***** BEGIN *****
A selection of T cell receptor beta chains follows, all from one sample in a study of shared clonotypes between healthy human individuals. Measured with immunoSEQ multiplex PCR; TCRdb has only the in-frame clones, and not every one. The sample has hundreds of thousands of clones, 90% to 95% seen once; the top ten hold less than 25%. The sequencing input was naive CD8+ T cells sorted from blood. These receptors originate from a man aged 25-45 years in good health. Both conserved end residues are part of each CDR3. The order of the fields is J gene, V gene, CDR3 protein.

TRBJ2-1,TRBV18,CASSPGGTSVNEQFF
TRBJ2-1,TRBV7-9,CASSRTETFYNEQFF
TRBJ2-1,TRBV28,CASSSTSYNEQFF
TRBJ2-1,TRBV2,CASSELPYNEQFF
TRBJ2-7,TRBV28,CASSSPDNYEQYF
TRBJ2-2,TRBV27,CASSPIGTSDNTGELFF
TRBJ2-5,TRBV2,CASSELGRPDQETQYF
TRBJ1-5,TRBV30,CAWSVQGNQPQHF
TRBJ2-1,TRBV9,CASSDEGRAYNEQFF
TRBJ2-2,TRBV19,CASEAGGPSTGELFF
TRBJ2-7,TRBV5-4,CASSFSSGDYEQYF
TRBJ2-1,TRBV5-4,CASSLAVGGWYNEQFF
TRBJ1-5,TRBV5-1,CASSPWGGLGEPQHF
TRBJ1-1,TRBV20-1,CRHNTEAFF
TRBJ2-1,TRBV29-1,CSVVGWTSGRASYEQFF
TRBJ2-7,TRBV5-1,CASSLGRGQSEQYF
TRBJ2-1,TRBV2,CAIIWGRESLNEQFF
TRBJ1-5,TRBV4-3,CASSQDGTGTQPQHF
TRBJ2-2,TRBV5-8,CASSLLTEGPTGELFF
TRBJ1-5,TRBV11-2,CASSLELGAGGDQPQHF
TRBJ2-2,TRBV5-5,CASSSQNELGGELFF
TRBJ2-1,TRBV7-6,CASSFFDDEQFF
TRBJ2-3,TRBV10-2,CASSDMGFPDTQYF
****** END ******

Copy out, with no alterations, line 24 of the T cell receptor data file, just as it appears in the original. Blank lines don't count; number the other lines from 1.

TRBJ2-3,TRBV10-2,CASSDMGFPDTQYF